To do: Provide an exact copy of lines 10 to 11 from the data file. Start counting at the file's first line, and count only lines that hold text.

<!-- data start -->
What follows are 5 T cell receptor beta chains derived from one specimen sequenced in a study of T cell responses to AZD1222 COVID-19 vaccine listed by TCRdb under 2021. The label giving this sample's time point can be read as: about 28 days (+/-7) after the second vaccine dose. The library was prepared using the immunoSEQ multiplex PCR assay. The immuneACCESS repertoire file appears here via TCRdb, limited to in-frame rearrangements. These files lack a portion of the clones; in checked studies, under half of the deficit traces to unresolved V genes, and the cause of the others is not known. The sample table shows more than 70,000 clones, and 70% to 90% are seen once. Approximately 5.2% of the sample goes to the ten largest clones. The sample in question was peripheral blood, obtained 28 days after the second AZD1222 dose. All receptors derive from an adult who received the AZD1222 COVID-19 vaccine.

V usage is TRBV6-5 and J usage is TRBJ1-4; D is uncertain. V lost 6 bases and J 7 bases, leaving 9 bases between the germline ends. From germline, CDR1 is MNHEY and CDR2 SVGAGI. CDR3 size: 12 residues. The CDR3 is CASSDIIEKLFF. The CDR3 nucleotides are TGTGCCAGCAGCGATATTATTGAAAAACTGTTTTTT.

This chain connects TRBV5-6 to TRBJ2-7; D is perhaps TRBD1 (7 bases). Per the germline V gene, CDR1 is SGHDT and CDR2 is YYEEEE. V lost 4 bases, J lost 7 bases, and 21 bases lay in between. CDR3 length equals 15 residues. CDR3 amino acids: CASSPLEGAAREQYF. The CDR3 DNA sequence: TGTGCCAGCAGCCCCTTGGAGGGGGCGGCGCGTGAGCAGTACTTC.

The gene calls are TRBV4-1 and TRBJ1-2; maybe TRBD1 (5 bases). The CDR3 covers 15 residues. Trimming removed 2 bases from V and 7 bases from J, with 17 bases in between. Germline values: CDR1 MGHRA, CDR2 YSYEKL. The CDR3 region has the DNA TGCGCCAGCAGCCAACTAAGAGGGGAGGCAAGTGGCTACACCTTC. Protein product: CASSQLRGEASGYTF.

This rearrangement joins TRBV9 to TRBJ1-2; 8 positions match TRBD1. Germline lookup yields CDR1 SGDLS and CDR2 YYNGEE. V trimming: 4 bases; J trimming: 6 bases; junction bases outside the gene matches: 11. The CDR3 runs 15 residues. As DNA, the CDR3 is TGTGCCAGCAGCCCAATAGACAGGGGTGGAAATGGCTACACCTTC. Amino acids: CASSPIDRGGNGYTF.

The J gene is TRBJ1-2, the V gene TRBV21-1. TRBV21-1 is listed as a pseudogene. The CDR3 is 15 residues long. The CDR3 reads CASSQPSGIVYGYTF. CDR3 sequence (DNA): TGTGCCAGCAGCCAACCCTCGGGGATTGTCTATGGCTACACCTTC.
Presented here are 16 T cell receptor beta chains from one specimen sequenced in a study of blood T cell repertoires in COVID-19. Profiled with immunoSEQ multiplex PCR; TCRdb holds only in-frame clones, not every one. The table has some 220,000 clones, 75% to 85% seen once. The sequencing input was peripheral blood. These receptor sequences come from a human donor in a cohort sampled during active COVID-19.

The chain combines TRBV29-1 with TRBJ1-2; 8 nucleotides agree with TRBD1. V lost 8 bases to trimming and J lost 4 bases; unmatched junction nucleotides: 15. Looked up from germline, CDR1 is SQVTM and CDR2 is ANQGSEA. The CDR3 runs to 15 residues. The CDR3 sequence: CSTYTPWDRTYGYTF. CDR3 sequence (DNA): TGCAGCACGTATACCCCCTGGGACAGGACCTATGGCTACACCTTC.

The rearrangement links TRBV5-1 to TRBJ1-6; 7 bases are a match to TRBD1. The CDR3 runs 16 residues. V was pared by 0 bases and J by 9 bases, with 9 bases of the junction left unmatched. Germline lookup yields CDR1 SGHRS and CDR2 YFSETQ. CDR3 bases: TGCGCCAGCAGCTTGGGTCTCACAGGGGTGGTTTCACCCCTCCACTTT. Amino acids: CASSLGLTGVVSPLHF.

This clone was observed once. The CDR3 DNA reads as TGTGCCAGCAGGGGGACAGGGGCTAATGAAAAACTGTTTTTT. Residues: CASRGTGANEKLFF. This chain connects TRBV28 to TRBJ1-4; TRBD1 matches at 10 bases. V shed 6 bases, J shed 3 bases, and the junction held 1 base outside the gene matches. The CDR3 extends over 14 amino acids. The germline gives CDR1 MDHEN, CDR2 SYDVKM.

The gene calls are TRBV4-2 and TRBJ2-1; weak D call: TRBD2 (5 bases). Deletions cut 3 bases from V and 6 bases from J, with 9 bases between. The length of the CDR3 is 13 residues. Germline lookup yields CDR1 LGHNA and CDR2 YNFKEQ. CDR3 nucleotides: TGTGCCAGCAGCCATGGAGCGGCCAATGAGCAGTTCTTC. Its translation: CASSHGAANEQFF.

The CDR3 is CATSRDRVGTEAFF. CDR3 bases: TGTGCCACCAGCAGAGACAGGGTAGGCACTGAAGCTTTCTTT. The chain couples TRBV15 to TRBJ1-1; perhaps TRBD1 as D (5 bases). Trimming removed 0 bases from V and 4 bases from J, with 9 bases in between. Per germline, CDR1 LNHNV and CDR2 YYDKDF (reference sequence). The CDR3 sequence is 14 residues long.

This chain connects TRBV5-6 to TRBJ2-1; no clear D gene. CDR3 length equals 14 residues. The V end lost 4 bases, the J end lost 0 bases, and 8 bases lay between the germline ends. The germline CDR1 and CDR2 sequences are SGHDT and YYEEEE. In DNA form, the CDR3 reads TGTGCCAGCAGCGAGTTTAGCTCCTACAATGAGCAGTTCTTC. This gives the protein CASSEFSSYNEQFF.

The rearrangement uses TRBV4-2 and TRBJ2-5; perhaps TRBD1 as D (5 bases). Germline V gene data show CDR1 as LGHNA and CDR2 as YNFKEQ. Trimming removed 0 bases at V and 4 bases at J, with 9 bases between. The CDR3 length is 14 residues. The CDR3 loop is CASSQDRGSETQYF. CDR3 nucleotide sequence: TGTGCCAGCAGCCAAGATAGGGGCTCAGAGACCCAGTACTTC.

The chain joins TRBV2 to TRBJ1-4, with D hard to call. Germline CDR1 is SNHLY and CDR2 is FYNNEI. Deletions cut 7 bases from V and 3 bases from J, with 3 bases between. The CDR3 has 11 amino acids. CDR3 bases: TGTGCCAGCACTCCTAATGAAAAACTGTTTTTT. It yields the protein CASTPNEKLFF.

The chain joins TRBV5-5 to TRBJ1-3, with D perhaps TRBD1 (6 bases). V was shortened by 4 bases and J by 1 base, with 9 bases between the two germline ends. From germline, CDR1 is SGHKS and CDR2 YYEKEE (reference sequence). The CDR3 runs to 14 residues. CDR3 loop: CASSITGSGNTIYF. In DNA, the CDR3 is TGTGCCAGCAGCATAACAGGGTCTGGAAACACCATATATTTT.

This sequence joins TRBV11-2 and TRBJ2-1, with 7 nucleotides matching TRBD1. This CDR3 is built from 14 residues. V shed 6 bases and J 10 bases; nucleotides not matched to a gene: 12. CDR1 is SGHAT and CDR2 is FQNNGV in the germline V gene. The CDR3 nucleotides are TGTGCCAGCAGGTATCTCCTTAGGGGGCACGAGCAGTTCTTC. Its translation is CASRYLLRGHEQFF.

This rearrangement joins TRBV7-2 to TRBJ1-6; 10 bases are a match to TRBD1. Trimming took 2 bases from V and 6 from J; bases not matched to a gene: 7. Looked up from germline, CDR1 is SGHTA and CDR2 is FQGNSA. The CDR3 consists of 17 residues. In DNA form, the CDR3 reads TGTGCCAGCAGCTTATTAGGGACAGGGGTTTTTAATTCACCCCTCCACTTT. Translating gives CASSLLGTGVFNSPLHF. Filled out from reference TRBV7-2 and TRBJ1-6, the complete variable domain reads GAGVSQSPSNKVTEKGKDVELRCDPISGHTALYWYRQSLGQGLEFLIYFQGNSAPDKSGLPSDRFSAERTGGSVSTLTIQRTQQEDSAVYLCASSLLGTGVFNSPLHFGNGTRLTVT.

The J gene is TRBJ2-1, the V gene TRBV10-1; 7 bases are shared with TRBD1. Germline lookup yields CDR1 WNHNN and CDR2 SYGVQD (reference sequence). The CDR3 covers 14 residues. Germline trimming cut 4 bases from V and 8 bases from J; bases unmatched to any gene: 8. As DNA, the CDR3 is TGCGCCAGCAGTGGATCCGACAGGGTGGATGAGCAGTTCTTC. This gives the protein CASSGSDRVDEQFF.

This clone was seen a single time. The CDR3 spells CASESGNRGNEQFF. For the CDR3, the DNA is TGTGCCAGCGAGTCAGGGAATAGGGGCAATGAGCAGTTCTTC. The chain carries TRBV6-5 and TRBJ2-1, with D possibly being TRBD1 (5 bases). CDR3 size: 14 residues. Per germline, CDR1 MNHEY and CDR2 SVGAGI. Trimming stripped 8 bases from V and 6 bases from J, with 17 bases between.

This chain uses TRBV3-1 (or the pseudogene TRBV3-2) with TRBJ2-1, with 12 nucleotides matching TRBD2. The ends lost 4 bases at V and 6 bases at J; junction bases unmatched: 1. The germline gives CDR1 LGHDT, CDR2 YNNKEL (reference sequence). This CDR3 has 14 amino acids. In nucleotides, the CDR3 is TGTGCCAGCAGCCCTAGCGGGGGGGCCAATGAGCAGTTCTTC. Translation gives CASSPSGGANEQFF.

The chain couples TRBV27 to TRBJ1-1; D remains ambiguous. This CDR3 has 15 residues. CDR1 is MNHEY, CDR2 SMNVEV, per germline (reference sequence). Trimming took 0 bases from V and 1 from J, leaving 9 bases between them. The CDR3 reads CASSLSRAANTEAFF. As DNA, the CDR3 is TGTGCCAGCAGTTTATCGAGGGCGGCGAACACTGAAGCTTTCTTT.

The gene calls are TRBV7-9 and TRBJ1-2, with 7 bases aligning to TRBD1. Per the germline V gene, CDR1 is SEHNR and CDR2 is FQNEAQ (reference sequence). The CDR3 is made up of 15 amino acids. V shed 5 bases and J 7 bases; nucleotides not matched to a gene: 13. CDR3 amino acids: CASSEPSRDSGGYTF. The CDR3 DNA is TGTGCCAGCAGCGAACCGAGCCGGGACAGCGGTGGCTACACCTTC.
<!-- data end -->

This clone was observed once. The CDR3 DNA reads as TGTGCCAGCAGGGGGACAGGGGCTAATGAAAAACTGTTTTTT. Residues: CASRGTGANEKLFF. This chain connects TRBV28 to TRBJ1-4; TRBD1 matches at 10 bases. V shed 6 bases, J shed 3 bases, and the junction held 1 base outside the gene matches. The CDR3 extends over 14 amino acids. The germline gives CDR1 MDHEN, CDR2 SYDVKM.

The gene calls are TRBV4-2 and TRBJ2-1; weak D call: TRBD2 (5 bases). Deletions cut 3 bases from V and 6 bases from J, with 9 bases between. The length of the CDR3 is 13 residues. Germline lookup yields CDR1 LGHNA and CDR2 YNFKEQ. CDR3 nucleotides: TGTGCCAGCAGCCATGGAGCGGCCAATGAGCAGTTCTTC. Its translation: CASSHGAANEQFF.